(i) a victim is someone who experienced personal harm, individually or collectively with others, directly or indirectly, in a variety of different ways such as physical or mental injury, emotional suffering or economic loss;[10](ii)  participation by the victims must be in accordance to the provisions of Rule 89(1)[11] of the Rules; (iii) the applicants must demonstrate a link between the harm they suffered and the crimes faced by the accused;(iv) the applicants should demonstrate in written application that they are victims of these offences,[12] and that their personal interests were  affected.[13]

The Appeals Chamber also gave the victims’ the rights: to consult the record of the proceedings, including the index subject to confidentiality restrictions; to receive notification of all public filings and those confidential filings which concern them; to request the Chamber to use its broad powers to call all the materials it considers relevant for the determination of the truth; to participate in public hearing;  to file written submissions, and a right for anonymous victims to participate in the proceedings.[14]

The Chamber granted all 129 applicants the right to participate in the proceeding. All the applicants claimed to have suffered harm, either as a result of, the crime of enlisting and conscripting children under the age of 15 into the FPLC, or their use to participate actively in the hostilities, and others as a result of sexual violence,[15]torture and other forms of inhuman treatment which are not subject of the charges against Lubanga.[16]

Most of the victims were former child soldiers, although some are parents, or relatives of former child soldiers, and one is a school.[17] Some children were also granted rights to participate directly without an adult or legal guardian representing them.[18]Most of the victims in this case were provided with protective measures, in particular, anonymity, because of their vulnerable position living in areas of ongoing conflict.[19]Out of the total 129 victims, only 23 have been disclosed to the parties in the proceedings.[20] The Chamber also granted some victims dual status of victim and witness,[21]ruling that dual status persons do not accrue rights above and beyond those who are solely victims or witnesses.[22] The four victims represented by the OPVC were dual status victims; three gave evidence as witnesses during the trial on behalf of the School.[23] These three witnesses were provided in-court protective measures that included voice and face distortion and pseudonyms.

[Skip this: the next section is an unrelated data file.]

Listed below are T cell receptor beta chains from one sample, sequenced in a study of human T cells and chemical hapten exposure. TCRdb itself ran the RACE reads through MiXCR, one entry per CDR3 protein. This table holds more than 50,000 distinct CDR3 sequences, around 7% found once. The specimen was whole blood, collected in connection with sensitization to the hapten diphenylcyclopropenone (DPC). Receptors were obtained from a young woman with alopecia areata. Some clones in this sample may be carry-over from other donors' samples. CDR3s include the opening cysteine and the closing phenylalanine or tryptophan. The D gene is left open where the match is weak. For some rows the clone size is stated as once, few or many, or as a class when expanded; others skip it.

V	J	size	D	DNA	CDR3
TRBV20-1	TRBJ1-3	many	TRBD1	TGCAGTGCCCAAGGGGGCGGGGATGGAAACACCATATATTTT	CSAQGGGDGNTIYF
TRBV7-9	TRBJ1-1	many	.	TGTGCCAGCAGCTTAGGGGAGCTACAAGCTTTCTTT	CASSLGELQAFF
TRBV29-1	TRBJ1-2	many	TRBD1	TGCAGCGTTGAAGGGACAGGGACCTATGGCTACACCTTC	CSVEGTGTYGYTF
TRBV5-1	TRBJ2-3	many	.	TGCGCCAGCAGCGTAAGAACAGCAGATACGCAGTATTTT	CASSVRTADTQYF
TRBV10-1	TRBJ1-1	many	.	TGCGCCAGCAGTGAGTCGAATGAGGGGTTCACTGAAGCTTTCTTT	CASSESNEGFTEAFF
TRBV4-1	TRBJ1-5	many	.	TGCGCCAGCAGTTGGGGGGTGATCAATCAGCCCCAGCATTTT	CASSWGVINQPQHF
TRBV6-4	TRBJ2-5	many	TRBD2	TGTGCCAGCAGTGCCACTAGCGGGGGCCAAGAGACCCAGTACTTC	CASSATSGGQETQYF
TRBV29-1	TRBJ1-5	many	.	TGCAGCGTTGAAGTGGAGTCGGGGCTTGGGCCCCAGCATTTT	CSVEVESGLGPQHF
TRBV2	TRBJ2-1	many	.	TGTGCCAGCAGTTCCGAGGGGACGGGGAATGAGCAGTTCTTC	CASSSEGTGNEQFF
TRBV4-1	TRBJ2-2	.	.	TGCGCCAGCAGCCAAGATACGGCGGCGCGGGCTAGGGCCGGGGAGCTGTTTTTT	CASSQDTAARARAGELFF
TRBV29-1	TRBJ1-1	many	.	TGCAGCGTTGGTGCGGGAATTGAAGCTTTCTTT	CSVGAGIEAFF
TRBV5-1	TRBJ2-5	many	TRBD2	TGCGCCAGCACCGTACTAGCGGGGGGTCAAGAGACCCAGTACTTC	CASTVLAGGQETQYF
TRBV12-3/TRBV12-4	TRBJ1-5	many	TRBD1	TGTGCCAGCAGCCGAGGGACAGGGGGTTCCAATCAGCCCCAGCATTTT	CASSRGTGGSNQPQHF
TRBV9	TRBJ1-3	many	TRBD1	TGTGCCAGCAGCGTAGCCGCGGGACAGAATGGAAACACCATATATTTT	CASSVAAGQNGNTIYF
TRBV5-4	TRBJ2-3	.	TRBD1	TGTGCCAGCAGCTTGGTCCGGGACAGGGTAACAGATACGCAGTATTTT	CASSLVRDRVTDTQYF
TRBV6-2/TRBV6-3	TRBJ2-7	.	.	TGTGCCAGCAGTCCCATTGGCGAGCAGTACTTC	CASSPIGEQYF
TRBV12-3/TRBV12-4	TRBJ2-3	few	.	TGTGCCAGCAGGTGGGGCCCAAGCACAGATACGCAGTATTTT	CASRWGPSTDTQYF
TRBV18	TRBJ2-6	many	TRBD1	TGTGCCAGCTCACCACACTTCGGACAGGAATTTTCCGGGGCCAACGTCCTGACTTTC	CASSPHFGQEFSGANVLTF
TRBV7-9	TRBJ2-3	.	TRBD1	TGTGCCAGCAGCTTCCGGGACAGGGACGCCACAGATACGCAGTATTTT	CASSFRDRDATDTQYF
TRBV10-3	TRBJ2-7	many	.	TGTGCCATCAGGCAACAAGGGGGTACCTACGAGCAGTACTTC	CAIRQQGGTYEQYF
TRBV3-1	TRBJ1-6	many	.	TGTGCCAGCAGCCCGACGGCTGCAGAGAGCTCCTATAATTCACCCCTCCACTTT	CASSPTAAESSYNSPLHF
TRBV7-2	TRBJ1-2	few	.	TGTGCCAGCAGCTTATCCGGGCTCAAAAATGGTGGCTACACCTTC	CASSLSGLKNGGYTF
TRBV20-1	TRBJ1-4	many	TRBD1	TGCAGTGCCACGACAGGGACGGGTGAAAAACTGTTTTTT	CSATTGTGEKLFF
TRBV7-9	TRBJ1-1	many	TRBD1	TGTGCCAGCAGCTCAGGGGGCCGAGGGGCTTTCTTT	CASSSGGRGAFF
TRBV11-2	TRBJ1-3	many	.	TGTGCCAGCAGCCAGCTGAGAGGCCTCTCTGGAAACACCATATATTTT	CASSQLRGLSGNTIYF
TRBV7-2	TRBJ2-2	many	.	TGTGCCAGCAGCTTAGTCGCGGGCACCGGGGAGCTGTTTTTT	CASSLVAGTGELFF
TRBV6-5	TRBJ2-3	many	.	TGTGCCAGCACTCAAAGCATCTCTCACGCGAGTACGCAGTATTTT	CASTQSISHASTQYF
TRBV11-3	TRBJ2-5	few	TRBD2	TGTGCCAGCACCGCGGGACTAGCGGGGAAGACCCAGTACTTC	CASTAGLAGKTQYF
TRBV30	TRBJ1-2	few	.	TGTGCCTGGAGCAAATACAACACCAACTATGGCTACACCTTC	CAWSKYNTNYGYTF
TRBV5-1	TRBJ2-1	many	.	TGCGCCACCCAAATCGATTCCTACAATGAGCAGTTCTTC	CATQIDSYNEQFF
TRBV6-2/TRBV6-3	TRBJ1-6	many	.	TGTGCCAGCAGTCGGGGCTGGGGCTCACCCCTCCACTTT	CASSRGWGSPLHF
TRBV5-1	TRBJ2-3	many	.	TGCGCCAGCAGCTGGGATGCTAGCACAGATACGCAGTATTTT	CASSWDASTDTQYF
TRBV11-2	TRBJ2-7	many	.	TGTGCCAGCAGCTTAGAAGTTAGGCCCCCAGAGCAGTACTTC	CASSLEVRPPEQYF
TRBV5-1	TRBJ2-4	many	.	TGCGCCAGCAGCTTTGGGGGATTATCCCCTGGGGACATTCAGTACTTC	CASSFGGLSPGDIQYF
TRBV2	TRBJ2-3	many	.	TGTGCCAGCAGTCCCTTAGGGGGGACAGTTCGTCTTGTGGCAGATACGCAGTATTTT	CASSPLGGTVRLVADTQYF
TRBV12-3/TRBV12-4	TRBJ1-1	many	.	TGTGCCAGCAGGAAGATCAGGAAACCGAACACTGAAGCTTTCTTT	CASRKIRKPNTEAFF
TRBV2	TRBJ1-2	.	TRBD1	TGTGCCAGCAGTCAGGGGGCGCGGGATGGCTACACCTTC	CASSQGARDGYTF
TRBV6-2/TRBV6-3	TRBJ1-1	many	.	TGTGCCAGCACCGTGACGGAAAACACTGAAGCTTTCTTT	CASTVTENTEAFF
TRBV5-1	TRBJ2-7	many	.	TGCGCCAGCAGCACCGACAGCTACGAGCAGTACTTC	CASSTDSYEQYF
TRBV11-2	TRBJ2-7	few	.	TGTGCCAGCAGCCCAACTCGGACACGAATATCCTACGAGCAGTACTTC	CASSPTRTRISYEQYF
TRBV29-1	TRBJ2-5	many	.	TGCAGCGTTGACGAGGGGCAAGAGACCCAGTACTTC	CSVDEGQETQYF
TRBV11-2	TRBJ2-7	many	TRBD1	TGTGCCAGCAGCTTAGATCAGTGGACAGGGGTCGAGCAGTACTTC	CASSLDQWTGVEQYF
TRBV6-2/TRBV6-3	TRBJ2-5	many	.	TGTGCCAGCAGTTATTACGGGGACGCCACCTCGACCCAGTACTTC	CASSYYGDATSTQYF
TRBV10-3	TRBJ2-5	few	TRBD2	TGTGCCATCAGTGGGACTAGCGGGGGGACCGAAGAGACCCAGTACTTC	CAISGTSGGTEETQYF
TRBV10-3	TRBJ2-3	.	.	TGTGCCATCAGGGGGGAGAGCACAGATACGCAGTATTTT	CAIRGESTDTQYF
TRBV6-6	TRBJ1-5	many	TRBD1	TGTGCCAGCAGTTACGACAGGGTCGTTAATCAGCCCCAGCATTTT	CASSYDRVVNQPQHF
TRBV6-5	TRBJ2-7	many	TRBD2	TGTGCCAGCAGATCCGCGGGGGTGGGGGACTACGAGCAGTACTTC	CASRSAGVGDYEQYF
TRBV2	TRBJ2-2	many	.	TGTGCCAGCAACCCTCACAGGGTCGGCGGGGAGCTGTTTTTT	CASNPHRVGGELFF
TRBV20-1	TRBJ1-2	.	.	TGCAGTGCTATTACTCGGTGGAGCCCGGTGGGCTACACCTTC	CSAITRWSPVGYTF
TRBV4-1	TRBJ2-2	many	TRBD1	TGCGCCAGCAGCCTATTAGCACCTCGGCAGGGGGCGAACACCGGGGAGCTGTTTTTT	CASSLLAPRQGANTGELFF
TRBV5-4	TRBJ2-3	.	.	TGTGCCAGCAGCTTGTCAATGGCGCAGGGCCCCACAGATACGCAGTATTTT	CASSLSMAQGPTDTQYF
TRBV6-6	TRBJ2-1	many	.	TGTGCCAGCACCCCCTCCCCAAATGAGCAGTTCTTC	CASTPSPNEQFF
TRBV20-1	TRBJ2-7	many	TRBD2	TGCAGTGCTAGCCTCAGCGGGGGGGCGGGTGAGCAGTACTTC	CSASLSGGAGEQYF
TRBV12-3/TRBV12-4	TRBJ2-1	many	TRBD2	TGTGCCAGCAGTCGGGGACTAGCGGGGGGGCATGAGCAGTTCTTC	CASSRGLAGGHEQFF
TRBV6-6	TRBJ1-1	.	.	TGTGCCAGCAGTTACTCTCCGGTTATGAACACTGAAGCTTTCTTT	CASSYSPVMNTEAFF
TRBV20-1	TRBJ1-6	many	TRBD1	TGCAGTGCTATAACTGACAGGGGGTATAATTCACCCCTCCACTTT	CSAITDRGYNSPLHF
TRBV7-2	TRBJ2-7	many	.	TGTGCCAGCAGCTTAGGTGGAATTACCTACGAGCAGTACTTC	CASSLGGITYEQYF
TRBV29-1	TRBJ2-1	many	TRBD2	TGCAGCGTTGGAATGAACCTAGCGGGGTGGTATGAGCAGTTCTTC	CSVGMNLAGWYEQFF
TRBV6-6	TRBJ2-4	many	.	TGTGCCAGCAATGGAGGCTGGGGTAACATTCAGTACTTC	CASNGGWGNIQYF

The Rules of Procedure and Evidence (“Rules”) of the ICC provide for a definition of victims as ‘natural persons who have suffered harm as a result of the commission of any crime within the jurisdiction of the Court.”[24]Victims may include organizations or institutions that have sustained direct harm to any of their property which is dedicated to religion, education, art or science or charitable purposes and to their historic monuments, hospitals and other places and objects for humanitarian purposes.”[25]

The definition provided by the Statute restricts the of ‘victims’ to only those that have suffered harm as a result of the crimes charged; there must be a causal connection between the alleged crimes and the harmful results.[26]However the Chamber in its judgement relied on principle 8 of the “Basic Principles and Guidelines on the Right to a Remedy and Reparation for Victims of Gross Violations of International Human Rights Law and Serious Violations of International Humanitarian Lawas adopted and proclaimed by the General Assembly Resolution 60/147, to propoundabroad definition of the meaning of “victim.” The adopted definition reads as follows: “[s]omeone who experienced personal harm, individually or collectively with others, directly or indirectly, in a variety of different ways such as physical or mental injury or emotional suffering or economic loss.” Inthe same vein, the Chamber gave rights to former child soldiers, parents, a school, relatives and legal guardians.[27]It is instructive to note that the Chamber treated the child soldiers as victims and not participants in the crime at this point, and persons who suffered under the hands of the victims were not considered victims within the set out definition of the Trial Chamber.[28]

This chosen definition broadens the characterization of victims to include those who were not directly harmed but suffered the damage as third parties. It has been argued elsewhere[29] that this is a correct approach in light of the huge collateral impact of international crimes on third persons and their immense emotional and psychological suffering. However, such a broad approach requires a comprehensive strategy to limit the number of indirect victim participants. Some scholars like Stefanie Bock suggest that indirect victim participants should in addition demonstrate the personal relationship between themselves and the direct victim, as well as provide evidence demonstrating the extend of emotional or physical harm they have suffered.[30]